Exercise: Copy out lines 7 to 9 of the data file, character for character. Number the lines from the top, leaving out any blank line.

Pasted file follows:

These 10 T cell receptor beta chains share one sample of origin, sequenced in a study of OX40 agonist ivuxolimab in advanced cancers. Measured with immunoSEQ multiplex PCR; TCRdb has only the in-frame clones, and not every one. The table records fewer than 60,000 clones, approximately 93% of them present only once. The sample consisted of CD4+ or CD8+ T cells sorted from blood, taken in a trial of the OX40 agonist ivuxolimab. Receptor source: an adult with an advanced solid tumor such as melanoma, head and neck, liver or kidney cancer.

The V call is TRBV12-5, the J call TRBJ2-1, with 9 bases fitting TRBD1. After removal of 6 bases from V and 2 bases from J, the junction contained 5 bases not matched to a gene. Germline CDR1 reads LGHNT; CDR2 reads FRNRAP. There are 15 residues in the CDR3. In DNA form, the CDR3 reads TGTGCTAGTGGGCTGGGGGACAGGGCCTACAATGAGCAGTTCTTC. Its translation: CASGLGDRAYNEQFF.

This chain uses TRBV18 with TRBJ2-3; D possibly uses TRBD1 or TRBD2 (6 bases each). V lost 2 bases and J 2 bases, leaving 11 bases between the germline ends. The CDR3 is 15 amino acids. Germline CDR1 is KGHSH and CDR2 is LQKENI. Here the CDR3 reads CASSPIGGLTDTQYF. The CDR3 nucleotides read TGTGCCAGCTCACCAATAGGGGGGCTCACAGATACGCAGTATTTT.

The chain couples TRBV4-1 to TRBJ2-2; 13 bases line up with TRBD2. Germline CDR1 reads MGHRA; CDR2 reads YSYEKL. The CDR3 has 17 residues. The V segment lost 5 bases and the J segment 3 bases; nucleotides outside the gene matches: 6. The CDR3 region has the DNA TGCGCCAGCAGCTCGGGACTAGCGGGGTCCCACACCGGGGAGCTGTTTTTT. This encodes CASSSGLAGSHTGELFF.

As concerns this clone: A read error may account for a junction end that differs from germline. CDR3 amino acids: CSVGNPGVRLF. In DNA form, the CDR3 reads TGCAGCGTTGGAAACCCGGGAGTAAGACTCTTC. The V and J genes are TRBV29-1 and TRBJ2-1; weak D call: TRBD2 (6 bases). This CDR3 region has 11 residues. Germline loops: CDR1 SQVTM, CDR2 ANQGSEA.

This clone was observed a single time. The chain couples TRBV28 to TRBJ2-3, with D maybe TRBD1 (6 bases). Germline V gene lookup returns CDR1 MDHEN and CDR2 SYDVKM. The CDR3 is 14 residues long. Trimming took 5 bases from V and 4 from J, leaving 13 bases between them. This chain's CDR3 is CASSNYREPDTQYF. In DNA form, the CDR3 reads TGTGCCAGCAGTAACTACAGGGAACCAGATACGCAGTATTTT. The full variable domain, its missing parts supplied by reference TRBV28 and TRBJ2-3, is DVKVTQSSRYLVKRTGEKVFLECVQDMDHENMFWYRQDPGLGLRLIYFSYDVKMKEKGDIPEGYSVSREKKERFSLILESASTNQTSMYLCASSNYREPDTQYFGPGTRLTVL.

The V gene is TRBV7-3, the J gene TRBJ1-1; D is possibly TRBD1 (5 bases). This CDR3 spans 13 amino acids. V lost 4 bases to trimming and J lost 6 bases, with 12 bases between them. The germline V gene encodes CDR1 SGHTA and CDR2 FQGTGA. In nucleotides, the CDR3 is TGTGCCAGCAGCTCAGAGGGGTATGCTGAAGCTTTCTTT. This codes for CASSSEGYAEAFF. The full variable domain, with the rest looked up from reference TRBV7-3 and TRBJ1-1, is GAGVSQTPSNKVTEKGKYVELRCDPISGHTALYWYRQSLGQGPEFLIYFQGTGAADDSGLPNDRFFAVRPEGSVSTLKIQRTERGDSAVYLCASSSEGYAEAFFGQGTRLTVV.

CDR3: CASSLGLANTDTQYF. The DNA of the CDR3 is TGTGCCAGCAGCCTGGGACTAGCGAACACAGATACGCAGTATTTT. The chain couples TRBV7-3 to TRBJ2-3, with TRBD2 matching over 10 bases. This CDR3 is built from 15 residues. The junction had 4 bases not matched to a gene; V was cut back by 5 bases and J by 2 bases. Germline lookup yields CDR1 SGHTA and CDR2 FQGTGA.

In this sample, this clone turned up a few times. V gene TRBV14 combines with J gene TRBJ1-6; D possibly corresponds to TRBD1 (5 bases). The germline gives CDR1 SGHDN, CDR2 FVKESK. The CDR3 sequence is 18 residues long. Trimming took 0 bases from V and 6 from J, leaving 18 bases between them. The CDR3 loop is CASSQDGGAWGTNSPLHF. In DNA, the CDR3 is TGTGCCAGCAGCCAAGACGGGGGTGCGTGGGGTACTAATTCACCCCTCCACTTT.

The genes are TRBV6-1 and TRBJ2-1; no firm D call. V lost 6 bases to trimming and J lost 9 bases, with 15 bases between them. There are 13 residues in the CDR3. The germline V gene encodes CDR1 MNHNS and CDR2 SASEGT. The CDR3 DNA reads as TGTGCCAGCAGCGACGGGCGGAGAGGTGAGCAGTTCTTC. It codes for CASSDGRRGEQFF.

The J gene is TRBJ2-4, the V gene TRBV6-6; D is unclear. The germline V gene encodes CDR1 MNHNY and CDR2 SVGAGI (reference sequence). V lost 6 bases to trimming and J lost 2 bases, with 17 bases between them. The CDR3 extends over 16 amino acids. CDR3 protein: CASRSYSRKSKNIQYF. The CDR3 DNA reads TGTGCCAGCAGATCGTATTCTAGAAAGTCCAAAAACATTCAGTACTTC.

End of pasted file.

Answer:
The V gene is TRBV7-3, the J gene TRBJ1-1; D is possibly TRBD1 (5 bases). This CDR3 spans 13 amino acids. V lost 4 bases to trimming and J lost 6 bases, with 12 bases between them. The germline V gene encodes CDR1 SGHTA and CDR2 FQGTGA. In nucleotides, the CDR3 is TGTGCCAGCAGCTCAGAGGGGTATGCTGAAGCTTTCTTT. This codes for CASSSEGYAEAFF. The full variable domain, with the rest looked up from reference TRBV7-3 and TRBJ1-1, is GAGVSQTPSNKVTEKGKYVELRCDPISGHTALYWYRQSLGQGPEFLIYFQGTGAADDSGLPNDRFFAVRPEGSVSTLKIQRTERGDSAVYLCASSSEGYAEAFFGQGTRLTVV.

CDR3: CASSLGLANTDTQYF. The DNA of the CDR3 is TGTGCCAGCAGCCTGGGACTAGCGAACACAGATACGCAGTATTTT. The chain couples TRBV7-3 to TRBJ2-3, with TRBD2 matching over 10 bases. This CDR3 is built from 15 residues. The junction had 4 bases not matched to a gene; V was cut back by 5 bases and J by 2 bases. Germline lookup yields CDR1 SGHTA and CDR2 FQGTGA.

In this sample, this clone turned up a few times. V gene TRBV14 combines with J gene TRBJ1-6; D possibly corresponds to TRBD1 (5 bases). The germline gives CDR1 SGHDN, CDR2 FVKESK. The CDR3 sequence is 18 residues long. Trimming took 0 bases from V and 6 from J, leaving 18 bases between them. The CDR3 loop is CASSQDGGAWGTNSPLHF. In DNA, the CDR3 is TGTGCCAGCAGCCAAGACGGGGGTGCGTGGGGTACTAATTCACCCCTCCACTTT.